Camels: The Ship of the Desert
Camels are native to the deserts of Asia and North Africa. Two kinds of desert camels are dromedaries and Bactrians. Dromedaries have one hump and are best adapted for hot deserts. Bactrian camels, which have two humps, have adaptations for living in a cold desert. Most camels are domesticated, meaning they have been tamed so they can be used by humans. But a few Bactrian camels live in the wild in the remote grasslands of Mongolia, and some dromedaries that were taken to Australia now live wild in the outback. Domestic dromedaries are found mainly in the hot deserts of North Africa and Asia. Bactrian camels are mainly found in the cold, rocky Gobi desert in Asia.
Camels are the only animals that can carry heavy loads from place to place in the desert because they can go for long periods without eating or drinking water. A camel's hump doesn't carry water, as some believe. Instead the hump is filled with fat, which is a built-in food supply. This fat provides energy and water for the animal when food and water are scarce. When the fat is used up, the hump slumps over, but with rest and food the hump fills with fat and stands upright again.
Camels can go for weeks without a drink because they get some moisture from the food they eat and have stored as fat, and because their bodies have ways to prevent water loss. One physical adaptation a camel has for keeping water inside its body is a cavity in the camel's head. Dry air that the camel breathes in mixes with moisture in the cavity before moving through the camel's body, and moisture from the camel's breath is left in the cavity when the camel exhales. When thirsty camels do drink, they can gulp down large amounts. Some drink as much as 35 gallons (140 liters) of water at a time. Camels like clean water and may even turn down dirty water. So camels often get the first clean water drawn from a well while the thirsty people wait until the camels are finished before they drink.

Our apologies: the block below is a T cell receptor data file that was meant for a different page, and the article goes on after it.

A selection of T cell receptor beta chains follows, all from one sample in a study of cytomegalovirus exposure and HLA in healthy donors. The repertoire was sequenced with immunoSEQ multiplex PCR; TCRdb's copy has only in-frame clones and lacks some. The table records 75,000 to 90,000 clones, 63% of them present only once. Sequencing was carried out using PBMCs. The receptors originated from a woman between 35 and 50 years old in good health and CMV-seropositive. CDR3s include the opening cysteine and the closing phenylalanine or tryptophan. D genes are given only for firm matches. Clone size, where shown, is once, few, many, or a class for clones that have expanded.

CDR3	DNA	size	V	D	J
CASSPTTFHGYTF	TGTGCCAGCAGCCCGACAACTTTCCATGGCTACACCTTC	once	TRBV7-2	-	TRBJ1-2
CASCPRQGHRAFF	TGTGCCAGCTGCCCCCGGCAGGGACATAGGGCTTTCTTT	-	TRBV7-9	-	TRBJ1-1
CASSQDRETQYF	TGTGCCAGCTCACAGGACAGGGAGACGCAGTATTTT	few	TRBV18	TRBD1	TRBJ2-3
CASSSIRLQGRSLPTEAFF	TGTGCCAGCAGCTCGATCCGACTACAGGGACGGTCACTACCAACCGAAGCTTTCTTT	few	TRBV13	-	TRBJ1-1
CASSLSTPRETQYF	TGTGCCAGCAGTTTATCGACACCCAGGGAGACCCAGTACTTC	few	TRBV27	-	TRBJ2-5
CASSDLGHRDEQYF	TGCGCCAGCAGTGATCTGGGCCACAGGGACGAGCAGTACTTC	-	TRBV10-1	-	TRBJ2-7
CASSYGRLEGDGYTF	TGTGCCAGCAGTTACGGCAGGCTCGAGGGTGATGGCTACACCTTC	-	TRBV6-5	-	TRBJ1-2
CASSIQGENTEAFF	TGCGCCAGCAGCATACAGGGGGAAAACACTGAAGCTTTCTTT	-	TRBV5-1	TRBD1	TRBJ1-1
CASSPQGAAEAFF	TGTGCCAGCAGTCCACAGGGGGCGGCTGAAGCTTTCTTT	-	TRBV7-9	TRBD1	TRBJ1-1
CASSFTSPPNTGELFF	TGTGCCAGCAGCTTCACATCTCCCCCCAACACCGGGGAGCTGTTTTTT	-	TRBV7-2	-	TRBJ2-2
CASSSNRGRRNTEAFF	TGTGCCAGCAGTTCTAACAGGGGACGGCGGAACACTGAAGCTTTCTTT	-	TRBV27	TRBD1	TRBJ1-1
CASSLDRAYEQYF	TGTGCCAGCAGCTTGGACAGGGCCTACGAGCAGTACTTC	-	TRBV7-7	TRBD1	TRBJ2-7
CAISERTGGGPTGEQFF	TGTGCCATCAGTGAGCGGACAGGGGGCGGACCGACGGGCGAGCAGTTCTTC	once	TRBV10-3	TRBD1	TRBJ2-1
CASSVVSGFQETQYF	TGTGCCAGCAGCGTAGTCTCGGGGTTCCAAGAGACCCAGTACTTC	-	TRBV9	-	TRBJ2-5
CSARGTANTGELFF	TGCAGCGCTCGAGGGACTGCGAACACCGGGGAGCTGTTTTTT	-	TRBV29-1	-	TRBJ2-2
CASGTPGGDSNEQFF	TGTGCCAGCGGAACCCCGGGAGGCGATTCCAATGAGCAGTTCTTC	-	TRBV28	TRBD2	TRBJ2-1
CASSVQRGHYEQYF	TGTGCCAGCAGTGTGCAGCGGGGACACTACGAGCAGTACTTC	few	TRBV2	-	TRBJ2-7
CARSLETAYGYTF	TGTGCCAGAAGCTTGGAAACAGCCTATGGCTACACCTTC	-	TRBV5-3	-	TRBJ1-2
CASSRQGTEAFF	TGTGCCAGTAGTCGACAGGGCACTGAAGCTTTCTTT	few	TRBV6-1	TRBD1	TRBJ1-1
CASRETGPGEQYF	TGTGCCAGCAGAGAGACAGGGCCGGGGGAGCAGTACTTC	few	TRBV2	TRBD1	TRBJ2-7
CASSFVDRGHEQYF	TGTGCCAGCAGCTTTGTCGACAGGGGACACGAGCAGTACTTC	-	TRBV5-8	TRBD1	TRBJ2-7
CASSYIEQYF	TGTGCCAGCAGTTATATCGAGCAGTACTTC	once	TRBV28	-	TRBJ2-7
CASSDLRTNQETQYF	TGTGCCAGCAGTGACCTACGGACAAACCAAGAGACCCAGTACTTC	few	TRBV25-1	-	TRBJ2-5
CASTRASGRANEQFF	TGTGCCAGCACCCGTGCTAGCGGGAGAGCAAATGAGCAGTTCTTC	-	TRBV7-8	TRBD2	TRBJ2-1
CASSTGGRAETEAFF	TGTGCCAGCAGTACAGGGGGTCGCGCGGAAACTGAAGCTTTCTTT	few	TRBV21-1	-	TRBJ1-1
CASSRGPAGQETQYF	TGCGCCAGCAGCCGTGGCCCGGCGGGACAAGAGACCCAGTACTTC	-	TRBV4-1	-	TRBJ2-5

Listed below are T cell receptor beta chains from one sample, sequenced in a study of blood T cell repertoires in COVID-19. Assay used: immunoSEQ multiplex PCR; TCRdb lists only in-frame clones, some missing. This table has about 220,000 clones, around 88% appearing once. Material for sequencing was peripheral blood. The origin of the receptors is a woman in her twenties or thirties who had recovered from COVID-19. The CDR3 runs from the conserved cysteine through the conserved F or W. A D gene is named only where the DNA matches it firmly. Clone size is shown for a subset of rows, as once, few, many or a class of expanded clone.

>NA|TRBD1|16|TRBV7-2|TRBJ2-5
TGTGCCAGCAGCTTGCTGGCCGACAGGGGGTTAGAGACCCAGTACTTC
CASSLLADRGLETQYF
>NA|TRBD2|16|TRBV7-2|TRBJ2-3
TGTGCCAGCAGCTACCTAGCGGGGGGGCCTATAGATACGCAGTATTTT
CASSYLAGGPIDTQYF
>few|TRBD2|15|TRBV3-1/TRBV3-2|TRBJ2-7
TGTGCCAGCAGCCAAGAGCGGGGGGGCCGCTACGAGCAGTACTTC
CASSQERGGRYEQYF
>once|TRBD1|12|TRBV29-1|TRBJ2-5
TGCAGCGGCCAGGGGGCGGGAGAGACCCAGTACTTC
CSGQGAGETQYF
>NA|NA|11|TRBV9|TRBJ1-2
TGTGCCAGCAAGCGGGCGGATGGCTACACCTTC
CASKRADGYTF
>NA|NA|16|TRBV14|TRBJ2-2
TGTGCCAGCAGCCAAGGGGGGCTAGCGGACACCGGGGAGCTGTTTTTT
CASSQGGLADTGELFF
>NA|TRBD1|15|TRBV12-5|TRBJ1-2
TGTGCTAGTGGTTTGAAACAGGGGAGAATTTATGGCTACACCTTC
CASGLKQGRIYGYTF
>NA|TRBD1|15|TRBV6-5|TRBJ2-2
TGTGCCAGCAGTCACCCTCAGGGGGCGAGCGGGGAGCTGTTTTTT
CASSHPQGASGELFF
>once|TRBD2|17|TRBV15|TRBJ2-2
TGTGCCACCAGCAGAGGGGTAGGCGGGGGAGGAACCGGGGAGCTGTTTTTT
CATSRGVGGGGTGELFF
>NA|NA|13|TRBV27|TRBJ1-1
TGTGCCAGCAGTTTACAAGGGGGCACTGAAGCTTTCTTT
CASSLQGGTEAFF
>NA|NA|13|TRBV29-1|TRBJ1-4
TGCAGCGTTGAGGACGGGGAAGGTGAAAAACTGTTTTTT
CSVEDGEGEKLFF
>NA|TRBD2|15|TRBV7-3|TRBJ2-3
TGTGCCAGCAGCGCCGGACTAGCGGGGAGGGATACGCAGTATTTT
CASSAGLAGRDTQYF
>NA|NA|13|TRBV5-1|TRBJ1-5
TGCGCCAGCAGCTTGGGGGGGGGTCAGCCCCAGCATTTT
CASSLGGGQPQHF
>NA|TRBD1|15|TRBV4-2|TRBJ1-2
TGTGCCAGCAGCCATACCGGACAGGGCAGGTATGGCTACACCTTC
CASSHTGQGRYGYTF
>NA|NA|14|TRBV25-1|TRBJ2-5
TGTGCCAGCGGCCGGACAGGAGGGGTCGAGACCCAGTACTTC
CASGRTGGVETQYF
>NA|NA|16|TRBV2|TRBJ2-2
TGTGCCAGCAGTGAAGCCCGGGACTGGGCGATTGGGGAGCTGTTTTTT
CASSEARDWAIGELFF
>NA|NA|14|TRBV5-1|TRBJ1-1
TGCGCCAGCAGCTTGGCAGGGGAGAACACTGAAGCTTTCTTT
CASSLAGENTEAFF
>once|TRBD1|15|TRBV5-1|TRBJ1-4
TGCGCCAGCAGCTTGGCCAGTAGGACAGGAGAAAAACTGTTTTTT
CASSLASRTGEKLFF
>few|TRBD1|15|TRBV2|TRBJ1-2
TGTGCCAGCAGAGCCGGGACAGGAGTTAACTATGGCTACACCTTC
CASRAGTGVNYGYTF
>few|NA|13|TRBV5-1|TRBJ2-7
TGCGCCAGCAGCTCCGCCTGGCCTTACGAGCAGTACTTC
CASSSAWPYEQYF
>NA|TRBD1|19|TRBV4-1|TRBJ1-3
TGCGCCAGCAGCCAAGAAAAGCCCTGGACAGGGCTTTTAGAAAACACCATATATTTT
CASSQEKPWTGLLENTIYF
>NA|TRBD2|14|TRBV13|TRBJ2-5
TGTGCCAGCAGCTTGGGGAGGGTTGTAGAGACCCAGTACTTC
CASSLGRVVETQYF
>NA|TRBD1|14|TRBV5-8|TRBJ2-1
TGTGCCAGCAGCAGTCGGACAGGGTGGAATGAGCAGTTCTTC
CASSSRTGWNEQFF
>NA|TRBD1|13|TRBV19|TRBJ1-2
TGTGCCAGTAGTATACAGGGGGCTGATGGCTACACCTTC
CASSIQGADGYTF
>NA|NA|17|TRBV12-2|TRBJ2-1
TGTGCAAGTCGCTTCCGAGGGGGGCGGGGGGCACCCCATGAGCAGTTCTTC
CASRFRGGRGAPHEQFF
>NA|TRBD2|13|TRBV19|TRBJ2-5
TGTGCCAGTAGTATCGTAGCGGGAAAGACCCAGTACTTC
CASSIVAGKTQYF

A short thick layer of fur protects camels from high daytime temperatures and prevents heat from escaping quickly when temperatures drop at night. Bactrian camels live in areas that get very cold in the winter, and their thick, shaggy, winter coats keep them warm. These heavy coats are shed during the hot summer months so the camels do not overheat.
Other physical adaptations that allow camels to survive in the desert include long eyelashes to protect their eyes from sunlight and blowing sand. Their eyes also have an extra thin eyelid that the camel can see through. Their extra eyelids can be closed during a sandstorm to protect their eyes. Camels can also shut their nostrils to keep sand out of their noses, and they also have large padded hoofs that help them walk on the sand.
A camel's behavior also helps it survive in the desert. On extremely hot days, a camel stays as cool as possible by resting. A camel will lie down in any available shady place or directly face the sun so that only a small part of its body receives the sun's rays. Because their body temperatures may be lower than the air temperature, a group of camels may lie down with their bodies pressed together. Camels usually walk slowly, at a speed of about 3 miles per hour (5 km per hour), to keep from overheating. They walk by moving both legs on the same side together. This leg action produces a swaying, rocking motion much like that of a ship on water. Camels are sometimes called "ships of the desert."